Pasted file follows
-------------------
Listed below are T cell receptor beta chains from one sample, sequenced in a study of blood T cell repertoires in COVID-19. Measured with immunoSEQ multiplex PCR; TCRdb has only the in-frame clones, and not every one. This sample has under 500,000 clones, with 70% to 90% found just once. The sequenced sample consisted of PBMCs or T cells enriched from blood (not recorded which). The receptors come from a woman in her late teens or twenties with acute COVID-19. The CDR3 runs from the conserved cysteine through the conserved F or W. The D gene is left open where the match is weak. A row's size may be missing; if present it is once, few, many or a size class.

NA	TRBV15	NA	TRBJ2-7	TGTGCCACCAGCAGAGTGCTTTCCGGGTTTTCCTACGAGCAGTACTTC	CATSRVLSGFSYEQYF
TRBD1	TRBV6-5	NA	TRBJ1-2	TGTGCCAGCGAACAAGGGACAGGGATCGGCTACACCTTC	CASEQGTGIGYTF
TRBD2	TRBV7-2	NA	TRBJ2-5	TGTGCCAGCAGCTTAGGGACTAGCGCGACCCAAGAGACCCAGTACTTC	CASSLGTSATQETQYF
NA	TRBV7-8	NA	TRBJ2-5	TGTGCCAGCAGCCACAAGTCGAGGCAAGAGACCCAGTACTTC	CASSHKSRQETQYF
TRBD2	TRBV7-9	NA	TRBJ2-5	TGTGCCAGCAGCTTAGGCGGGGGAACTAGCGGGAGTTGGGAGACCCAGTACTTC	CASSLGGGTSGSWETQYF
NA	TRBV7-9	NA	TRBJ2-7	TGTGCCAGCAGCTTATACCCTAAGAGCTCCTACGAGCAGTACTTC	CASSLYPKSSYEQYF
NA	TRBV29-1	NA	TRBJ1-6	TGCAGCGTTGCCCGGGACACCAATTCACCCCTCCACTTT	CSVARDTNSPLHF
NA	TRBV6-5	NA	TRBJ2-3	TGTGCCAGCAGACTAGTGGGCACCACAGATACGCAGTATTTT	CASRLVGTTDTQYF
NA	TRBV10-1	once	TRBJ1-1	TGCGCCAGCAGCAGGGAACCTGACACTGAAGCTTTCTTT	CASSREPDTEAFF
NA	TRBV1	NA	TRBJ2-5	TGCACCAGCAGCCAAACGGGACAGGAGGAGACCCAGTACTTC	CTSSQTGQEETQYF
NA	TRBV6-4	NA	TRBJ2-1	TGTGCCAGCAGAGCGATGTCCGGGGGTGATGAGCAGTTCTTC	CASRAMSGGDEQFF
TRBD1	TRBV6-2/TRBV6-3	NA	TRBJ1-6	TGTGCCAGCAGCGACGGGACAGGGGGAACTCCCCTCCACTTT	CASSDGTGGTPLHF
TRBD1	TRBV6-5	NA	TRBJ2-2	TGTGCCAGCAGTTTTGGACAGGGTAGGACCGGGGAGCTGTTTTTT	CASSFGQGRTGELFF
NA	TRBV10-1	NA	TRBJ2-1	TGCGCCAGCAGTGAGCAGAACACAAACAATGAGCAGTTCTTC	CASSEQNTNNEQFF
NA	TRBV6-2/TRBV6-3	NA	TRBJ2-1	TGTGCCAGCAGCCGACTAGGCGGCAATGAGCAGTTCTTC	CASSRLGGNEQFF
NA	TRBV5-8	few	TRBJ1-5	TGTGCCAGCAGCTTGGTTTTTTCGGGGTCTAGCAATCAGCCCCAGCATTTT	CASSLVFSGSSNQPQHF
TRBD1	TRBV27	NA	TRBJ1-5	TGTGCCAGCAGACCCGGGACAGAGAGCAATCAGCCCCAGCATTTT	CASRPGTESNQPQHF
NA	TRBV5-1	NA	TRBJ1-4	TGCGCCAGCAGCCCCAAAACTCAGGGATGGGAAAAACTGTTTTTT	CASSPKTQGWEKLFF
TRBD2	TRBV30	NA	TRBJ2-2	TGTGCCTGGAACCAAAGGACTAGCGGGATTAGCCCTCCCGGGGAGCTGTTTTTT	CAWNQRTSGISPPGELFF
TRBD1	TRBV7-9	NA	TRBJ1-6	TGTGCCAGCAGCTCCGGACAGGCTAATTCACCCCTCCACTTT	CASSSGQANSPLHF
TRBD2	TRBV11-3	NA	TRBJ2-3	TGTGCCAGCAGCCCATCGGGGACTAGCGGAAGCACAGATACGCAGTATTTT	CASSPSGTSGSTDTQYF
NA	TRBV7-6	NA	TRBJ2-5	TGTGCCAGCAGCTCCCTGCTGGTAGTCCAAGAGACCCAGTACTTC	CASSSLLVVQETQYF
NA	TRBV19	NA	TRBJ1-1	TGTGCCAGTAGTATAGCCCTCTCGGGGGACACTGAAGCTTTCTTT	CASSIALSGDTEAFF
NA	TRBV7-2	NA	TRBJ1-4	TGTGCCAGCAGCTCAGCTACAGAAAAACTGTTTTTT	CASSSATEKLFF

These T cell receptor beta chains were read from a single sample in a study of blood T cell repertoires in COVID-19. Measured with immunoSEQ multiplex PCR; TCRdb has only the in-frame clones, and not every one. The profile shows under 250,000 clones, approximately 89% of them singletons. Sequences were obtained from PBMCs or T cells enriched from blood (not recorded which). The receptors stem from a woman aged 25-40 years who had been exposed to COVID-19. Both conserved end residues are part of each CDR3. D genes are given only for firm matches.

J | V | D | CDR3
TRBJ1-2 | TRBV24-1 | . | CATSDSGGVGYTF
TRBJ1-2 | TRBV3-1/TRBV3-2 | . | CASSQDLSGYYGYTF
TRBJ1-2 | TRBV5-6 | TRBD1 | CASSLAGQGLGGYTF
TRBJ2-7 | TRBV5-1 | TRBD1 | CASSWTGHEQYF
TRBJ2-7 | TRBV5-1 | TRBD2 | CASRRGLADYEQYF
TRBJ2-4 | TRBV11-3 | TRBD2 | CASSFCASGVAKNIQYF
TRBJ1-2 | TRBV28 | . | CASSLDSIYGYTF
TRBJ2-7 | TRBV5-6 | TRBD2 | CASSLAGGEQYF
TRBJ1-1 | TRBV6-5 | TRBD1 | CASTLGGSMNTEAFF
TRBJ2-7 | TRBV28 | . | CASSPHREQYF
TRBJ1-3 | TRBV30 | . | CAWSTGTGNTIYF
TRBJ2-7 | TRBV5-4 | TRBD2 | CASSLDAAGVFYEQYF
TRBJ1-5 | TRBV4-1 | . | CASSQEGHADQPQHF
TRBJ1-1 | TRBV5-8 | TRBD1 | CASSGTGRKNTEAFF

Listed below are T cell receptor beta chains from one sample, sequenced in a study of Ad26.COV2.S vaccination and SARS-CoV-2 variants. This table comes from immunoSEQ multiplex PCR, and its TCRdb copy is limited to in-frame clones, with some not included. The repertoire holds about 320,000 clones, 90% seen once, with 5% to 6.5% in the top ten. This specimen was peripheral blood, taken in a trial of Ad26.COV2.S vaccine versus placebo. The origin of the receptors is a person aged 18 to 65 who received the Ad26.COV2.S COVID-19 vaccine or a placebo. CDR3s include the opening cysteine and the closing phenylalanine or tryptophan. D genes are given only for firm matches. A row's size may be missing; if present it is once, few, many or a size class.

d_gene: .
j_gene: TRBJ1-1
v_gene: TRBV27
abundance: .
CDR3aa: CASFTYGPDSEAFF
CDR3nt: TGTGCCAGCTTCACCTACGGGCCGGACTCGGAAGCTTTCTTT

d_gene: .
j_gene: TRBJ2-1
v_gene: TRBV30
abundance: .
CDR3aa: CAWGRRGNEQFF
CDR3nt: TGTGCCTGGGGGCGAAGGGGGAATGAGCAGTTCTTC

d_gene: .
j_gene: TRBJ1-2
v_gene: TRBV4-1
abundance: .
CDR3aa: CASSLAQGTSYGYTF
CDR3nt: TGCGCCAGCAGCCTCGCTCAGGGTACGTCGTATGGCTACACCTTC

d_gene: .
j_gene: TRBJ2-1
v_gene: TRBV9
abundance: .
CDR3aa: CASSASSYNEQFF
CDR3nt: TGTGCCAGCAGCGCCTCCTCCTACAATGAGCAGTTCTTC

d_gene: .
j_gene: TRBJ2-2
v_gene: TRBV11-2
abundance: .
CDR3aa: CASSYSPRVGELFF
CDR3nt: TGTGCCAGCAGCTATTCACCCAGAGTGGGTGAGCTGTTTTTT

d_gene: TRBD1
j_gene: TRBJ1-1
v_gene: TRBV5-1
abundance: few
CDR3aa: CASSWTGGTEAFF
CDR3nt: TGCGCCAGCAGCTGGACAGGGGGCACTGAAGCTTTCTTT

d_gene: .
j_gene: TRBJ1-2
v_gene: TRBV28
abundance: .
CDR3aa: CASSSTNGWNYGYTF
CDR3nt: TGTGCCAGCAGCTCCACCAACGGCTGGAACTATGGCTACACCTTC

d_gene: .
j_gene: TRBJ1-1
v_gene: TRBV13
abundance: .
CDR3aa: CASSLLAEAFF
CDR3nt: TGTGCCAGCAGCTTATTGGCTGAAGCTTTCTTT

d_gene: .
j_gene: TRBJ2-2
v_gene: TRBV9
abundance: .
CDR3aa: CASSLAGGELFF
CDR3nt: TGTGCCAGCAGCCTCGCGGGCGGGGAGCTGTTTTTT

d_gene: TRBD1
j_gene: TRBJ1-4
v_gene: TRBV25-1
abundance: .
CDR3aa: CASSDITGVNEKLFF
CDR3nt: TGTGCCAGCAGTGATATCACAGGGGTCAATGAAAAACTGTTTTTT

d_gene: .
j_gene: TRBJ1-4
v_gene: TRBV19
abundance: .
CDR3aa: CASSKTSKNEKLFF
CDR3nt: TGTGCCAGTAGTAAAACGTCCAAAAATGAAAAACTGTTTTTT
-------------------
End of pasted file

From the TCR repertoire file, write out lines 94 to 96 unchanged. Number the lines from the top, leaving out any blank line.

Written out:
abundance: .
CDR3aa: CASSLAGGELFF
CDR3nt: TGTGCCAGCAGCCTCGCGGGCGGGGAGCTGTTTTTT